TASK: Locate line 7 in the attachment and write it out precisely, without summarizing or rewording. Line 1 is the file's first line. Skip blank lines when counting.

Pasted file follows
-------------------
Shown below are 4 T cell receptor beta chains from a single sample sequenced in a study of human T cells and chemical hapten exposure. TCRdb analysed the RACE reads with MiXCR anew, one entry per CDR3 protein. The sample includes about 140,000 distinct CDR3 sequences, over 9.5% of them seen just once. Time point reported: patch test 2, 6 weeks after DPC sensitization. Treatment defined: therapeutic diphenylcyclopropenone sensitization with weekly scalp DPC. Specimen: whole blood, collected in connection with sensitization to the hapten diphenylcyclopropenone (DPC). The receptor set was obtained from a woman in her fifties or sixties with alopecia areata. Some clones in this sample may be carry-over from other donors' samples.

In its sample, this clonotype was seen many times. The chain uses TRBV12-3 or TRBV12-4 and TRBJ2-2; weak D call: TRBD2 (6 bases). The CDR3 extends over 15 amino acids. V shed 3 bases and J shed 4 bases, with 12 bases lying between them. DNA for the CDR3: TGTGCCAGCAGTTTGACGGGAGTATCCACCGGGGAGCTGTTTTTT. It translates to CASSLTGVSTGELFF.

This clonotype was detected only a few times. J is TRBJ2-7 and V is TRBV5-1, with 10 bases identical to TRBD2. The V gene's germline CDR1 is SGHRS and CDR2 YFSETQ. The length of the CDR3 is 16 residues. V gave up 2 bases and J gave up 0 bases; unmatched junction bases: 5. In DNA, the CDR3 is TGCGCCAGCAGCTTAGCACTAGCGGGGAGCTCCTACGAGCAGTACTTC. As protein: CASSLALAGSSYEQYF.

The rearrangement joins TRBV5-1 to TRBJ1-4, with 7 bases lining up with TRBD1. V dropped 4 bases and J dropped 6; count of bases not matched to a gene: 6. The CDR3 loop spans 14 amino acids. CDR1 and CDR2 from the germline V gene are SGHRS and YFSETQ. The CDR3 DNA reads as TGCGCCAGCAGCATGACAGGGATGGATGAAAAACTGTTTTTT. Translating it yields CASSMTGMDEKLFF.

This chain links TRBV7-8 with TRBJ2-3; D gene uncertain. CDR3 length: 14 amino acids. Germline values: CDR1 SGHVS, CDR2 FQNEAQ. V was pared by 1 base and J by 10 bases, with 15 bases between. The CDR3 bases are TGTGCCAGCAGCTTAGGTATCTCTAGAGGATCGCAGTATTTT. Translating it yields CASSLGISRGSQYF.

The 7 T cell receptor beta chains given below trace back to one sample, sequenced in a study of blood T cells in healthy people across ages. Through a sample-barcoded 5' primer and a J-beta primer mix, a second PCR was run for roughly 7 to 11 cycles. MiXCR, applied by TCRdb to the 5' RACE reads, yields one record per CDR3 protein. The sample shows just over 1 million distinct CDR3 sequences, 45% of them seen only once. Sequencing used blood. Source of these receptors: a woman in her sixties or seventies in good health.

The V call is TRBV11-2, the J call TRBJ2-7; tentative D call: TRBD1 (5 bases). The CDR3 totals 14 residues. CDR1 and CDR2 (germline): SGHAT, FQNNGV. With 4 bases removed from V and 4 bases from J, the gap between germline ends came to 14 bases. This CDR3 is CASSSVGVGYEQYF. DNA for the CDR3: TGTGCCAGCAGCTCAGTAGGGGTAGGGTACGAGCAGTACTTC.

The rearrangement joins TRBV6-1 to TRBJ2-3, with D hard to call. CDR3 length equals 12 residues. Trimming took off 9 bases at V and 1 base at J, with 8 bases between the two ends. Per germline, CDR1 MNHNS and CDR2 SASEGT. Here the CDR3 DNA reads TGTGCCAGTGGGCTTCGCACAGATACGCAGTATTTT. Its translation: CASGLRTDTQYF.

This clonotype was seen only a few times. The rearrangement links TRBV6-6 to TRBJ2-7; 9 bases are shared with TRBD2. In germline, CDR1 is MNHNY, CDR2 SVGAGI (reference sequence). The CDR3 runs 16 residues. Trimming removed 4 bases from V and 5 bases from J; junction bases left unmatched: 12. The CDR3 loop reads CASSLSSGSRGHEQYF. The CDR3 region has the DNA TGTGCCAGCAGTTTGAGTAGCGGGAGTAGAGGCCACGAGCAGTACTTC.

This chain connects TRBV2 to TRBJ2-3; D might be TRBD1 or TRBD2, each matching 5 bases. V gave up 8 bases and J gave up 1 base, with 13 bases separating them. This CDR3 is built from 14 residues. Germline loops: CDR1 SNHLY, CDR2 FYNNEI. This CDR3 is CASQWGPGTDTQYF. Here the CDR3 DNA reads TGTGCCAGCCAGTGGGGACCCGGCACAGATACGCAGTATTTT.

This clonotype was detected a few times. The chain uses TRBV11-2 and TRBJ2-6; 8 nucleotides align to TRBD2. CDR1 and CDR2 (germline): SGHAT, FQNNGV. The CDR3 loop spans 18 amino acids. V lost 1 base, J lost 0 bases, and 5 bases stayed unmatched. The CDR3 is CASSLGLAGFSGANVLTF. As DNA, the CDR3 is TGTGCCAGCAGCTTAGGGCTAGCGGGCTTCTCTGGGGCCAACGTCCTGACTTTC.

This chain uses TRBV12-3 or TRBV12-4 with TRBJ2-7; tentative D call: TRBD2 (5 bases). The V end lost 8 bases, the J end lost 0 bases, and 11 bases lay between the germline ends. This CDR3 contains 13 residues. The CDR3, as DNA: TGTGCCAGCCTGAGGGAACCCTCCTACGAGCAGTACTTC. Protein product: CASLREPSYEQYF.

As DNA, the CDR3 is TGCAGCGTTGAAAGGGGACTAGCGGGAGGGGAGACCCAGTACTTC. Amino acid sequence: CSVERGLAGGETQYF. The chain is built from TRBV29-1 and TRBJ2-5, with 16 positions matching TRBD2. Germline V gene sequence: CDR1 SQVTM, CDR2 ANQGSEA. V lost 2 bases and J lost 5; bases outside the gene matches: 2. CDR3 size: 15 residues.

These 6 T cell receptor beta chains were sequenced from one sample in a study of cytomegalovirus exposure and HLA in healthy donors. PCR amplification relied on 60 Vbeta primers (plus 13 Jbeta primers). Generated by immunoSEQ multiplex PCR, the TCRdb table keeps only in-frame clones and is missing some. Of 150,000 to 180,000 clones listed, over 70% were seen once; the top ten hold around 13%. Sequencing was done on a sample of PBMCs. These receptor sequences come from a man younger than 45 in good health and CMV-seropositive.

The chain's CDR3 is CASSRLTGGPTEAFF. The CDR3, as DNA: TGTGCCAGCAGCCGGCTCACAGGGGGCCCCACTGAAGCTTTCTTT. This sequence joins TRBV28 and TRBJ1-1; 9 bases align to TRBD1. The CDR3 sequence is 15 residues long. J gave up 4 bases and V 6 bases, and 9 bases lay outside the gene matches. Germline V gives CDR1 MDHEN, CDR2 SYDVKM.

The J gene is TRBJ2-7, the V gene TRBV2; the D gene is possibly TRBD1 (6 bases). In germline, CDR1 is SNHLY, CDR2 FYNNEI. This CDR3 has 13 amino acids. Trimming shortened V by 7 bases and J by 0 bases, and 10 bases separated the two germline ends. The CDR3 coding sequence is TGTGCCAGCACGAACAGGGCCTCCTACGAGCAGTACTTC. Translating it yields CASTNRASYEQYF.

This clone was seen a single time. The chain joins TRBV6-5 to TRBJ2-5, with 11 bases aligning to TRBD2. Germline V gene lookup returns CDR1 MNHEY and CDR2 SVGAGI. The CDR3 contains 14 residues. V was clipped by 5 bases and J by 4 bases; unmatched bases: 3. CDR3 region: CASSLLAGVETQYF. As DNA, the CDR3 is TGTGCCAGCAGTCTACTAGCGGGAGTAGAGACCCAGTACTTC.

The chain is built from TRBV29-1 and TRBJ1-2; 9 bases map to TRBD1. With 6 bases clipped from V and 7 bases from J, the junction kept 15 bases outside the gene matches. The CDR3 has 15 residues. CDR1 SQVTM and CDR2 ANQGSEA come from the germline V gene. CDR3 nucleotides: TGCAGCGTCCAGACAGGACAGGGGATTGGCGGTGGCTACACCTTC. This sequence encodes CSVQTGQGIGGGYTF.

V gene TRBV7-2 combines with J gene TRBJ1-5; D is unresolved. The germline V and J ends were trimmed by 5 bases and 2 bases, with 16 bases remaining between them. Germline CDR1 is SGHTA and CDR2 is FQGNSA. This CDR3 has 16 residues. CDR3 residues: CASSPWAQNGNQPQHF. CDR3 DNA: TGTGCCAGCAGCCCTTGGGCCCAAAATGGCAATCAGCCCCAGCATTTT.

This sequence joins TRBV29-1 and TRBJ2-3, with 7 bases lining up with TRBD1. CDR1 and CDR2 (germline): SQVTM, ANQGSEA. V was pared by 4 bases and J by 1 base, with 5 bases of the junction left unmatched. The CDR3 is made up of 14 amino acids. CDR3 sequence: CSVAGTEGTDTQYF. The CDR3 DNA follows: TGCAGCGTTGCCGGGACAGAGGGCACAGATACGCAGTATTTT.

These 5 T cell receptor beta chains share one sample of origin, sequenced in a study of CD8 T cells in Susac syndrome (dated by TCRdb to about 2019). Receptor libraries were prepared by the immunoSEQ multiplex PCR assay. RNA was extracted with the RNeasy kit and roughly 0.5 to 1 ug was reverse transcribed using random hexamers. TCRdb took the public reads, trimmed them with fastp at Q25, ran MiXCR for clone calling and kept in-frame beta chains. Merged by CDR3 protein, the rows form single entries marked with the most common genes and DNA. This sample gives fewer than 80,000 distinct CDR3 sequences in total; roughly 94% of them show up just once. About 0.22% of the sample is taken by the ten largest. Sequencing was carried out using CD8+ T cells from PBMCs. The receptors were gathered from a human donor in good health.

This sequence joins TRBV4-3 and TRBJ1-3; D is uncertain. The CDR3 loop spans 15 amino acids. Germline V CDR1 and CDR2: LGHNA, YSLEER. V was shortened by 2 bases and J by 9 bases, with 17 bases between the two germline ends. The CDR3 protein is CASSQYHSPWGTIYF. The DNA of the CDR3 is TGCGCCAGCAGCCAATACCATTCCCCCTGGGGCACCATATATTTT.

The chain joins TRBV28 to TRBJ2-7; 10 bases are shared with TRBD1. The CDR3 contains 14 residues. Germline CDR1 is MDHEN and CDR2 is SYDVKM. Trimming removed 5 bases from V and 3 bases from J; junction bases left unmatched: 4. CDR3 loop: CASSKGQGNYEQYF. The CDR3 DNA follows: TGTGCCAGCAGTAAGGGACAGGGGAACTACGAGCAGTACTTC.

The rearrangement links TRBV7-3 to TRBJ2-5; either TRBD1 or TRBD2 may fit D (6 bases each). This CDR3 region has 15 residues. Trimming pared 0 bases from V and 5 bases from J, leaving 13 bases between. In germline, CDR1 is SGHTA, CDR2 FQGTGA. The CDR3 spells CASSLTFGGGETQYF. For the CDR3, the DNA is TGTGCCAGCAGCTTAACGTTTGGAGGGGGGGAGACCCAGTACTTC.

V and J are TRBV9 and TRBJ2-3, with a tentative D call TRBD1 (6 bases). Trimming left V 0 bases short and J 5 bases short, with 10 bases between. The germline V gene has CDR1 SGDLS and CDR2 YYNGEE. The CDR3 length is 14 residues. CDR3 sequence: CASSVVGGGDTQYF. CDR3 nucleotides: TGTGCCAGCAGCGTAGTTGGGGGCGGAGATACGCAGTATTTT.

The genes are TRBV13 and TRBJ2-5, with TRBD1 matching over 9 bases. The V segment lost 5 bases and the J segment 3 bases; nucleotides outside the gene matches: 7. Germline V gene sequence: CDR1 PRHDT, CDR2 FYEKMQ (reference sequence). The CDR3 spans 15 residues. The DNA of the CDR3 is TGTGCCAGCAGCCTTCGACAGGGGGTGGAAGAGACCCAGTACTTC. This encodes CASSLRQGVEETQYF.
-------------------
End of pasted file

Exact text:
The V call is TRBV11-2, the J call TRBJ2-7; tentative D call: TRBD1 (5 bases). The CDR3 totals 14 residues. CDR1 and CDR2 (germline): SGHAT, FQNNGV. With 4 bases removed from V and 4 bases from J, the gap between germline ends came to 14 bases. This CDR3 is CASSSVGVGYEQYF. DNA for the CDR3: TGTGCCAGCAGCTCAGTAGGGGTAGGGTACGAGCAGTACTTC.